Hybridization rates between B. napus and B. rapa vary from 10% to 90% (Jørgensen et al. 1996) and are most effective when B. napus is the pollinator (Hails 2000; Jørgensen et al. 1996, 1998; OECD 2012; OGTR 2011b; Scott and Wilkinson 1998). For example, when pollen was donated from transgenic, Bt insect resistant B. napus, to wild B. rapa, 27% of the resultant hybrid population contained the Bt trait (Vacher et al. 2004). In another study when B. napus x B. rapa hybrids showed reduced fertility and seed set, as well as low seedling survival rates when compared to either parent (Hauser et al. 1998a). It should be noted that considerable agronomic trait variability was observed; some hybrids were reported to be as fit as parental lines (Hauser et al. 1998b).

B. juncea has the second highest rate of hybridization with B. napus, after B. rapa (Scheffler and Dale 1994). B. napus x B. rapa F1 hybrids possess low viability pollen, although improved fertility with spontaneous backcrossing has been observed (Tsuda et al. 2014). Due to improved performance after backcrossing, it is thought that introgression of genes from B. napus to B. juncea can occur in nature (Bing et al. 1991; Bing et al. 1996; OECD 2012; OGTR 2011b; Scheffler and Dale 1994; Tsuda et al. 2014).

B. napus and B. nigra hybrids demonstrate sterility rates from moderate to high (Bing et al. 1996; Kerlan et al. 1992a). Controlled crosses between the two species have produced no hybrids with B. nigra as the female parent, so trait introgression from B. napus to B. nigra is unlikely (Bing et al. 1991; Bing et al. 1996; Kerlan et al. 1992a; OECD 2012; Salisbury 2002a).

B. napus oilseed varieties could potentially hybridize with B. napus and B. rapa vegetable subspecies. However, vegetable crops are harvested prior to flowering unless they are being grown for seed production (Salisbury 2002a). Controlled crosses between B. napus and B. oleracea have been produced at very low frequencies. Spontaneous hybridization has been observed when wild B. oleracea populations were within 25 m of B. napus fields. Given these conditions, natural introgression from B. napus to B. oleracea is considered to be unlikely (Ayotte et al. 1987; Chiang et al. 1977; OECD 2012; Salisbury 2002a).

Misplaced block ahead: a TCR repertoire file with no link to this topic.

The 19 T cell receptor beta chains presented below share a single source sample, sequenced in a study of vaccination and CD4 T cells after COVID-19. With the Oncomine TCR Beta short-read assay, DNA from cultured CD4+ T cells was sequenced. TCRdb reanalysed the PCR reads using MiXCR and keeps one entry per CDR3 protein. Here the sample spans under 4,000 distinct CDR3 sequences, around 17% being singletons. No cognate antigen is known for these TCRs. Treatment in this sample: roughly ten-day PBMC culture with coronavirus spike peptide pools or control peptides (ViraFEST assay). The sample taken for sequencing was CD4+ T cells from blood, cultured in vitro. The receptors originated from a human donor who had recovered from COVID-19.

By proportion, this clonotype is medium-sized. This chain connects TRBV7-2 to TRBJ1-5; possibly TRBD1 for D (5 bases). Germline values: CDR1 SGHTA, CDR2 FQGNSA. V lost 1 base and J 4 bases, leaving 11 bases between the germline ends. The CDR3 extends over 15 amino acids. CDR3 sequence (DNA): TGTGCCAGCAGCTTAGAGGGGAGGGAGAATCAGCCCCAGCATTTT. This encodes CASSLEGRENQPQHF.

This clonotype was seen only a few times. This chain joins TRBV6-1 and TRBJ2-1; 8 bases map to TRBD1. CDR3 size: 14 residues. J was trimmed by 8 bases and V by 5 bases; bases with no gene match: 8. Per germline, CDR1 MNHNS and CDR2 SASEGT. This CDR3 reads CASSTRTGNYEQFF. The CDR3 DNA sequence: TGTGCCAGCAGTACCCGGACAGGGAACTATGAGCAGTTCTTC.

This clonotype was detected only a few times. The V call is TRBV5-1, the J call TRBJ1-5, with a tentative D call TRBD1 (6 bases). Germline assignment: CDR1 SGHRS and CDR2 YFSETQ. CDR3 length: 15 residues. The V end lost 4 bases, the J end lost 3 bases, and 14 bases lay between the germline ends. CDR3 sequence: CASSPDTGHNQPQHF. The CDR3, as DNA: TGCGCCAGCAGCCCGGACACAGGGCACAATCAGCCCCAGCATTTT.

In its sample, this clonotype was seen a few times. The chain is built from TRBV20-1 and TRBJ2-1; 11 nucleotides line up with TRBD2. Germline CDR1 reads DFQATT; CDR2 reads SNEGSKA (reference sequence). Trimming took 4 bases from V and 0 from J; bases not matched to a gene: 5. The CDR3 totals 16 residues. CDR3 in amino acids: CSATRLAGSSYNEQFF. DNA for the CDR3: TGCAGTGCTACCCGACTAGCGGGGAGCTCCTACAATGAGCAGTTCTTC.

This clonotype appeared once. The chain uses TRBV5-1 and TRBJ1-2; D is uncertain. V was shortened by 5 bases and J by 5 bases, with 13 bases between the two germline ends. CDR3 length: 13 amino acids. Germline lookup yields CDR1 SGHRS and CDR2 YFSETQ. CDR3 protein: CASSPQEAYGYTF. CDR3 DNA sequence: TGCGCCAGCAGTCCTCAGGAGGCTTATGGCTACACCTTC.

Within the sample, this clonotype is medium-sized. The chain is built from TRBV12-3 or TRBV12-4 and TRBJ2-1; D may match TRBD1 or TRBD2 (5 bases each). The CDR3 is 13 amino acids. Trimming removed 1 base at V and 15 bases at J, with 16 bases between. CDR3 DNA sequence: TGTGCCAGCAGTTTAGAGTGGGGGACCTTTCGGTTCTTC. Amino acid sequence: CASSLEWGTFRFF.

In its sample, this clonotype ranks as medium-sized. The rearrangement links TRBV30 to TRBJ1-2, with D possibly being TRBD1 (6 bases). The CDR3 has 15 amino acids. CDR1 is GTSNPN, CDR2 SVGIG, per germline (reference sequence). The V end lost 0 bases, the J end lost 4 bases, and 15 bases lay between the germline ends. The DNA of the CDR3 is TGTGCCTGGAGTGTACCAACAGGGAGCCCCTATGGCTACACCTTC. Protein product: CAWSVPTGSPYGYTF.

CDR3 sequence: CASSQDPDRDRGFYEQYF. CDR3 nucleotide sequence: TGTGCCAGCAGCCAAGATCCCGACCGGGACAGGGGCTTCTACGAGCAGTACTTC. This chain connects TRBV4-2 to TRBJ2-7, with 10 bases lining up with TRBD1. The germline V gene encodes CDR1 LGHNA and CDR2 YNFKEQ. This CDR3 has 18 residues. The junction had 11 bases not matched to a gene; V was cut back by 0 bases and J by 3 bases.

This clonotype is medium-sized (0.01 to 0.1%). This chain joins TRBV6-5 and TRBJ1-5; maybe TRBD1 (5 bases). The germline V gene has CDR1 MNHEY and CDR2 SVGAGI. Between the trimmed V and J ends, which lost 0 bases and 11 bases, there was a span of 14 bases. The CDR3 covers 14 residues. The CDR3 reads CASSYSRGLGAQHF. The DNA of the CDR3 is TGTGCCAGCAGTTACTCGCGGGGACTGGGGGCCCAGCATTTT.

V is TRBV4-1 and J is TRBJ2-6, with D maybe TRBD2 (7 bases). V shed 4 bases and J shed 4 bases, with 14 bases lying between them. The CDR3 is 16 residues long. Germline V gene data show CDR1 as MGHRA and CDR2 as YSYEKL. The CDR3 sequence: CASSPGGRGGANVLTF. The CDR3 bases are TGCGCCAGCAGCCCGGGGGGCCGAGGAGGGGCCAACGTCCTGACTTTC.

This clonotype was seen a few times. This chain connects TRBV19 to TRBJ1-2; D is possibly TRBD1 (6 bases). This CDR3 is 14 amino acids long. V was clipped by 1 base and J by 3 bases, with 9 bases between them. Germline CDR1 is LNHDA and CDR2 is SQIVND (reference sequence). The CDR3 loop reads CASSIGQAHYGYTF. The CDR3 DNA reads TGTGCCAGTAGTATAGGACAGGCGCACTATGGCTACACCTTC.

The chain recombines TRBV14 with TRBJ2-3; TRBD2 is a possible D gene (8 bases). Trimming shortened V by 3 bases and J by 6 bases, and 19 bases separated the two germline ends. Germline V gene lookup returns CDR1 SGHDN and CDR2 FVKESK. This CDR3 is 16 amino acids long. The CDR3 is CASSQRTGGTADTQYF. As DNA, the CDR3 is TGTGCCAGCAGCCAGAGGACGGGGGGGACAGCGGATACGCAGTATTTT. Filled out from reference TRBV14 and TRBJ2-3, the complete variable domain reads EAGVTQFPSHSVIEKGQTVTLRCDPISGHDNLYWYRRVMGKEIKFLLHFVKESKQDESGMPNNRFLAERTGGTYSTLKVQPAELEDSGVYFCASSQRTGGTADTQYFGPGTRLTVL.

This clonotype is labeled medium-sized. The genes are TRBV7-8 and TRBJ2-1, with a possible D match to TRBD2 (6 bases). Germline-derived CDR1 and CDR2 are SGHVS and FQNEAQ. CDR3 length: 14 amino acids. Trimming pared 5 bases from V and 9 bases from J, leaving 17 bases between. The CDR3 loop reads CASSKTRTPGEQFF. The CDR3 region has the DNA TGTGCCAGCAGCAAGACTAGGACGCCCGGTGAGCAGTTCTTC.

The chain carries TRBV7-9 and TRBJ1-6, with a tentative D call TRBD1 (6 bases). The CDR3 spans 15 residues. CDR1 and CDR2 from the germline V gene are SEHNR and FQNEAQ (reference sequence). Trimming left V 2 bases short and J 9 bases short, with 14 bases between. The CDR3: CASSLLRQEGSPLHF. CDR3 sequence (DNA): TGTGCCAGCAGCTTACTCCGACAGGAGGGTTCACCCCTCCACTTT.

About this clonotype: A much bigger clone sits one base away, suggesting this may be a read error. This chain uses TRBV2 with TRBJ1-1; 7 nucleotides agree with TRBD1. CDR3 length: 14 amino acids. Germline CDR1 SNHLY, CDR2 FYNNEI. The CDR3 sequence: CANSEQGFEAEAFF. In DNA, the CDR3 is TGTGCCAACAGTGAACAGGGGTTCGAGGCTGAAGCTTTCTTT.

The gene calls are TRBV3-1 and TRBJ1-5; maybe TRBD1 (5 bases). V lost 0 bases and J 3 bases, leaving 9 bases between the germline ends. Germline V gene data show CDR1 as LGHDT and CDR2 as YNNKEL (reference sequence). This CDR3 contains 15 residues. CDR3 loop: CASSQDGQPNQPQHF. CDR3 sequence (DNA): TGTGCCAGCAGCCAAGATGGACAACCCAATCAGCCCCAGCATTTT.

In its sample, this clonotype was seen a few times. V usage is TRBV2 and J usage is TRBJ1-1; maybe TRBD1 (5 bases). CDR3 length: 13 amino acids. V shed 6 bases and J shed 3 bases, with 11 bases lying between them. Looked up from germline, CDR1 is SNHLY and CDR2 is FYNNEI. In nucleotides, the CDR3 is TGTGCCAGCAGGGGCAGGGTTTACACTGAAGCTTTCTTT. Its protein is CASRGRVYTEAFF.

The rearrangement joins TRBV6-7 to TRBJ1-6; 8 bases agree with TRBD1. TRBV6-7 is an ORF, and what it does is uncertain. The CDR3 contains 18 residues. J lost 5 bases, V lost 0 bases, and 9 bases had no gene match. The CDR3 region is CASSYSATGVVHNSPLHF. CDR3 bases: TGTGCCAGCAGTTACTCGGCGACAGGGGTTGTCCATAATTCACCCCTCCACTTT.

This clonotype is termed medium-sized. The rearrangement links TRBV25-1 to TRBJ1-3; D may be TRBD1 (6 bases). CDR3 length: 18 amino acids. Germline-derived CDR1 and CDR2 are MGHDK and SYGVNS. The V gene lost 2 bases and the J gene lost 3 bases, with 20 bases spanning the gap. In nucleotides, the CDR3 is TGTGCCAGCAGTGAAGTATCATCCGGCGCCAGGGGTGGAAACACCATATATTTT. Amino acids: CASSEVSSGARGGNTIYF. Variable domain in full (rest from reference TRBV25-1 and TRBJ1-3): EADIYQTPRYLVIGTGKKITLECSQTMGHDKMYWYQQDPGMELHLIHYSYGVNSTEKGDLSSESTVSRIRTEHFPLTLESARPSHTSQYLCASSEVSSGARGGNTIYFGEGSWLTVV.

Hybridization between B. napus and Raphanus raphanistrum was reported to occur at very low frequencies in field surveys in France (Darmency et al. 1998) and Australia (Rieger et al. 2001). Hybridization was not observed during field surveys in Canada (Warwick et al. 2001), Switzerland (Thalmann et al. 2001) or the United Kingdom (Sweet and Shepperson 1996). Using herbicide-tolerant traits as a measure, hybridization rates were low or unsuccessful when R. raphanistrum was used as the female parent (Salisbury 2002a).

Gene flow between B. napus and Sinapis arvensis has not been detected under natural conditions or co-cultivation experiments (Bing et al. 1996). No hybrids were detected when S. arvensis was used as the female parent or when the species was used as a pollinator under open pollination conditions. All hybrids were reportedly sterile (Bing et al. 1996; Downey 1999; Lefol et al. 1996; Moyes et al. 2002; Salisbury 2002).

Hybridization between B. napus and Erucastrum gallicum is considered to be remote/low since embryo rescue is necessary to obtain hybrids (Lefol et al. 1997). The few hybrids that have been obtained were slow-growing with low pollen viability. No seeds have been produced with E. gallicum as the female parent and plants produced from backcrossed hybrids were identical to E. gallicum (Lefol et al. 1997; OECD 2012; Warwick et al. 2003b; Warwick and Wall 1998). Similarly, hybridization between B. napus and Sinapis alba is also considered to be low since field crosses between the two species have not been detected and hand pollination with embryo or ovule culture are necessary to produce hybrids (Brown et al. 1997; Chevre et al. 1994; Lelivelt 1993; OECD 2012).

5.3 Summary of the ecology of relatives of Brassica napus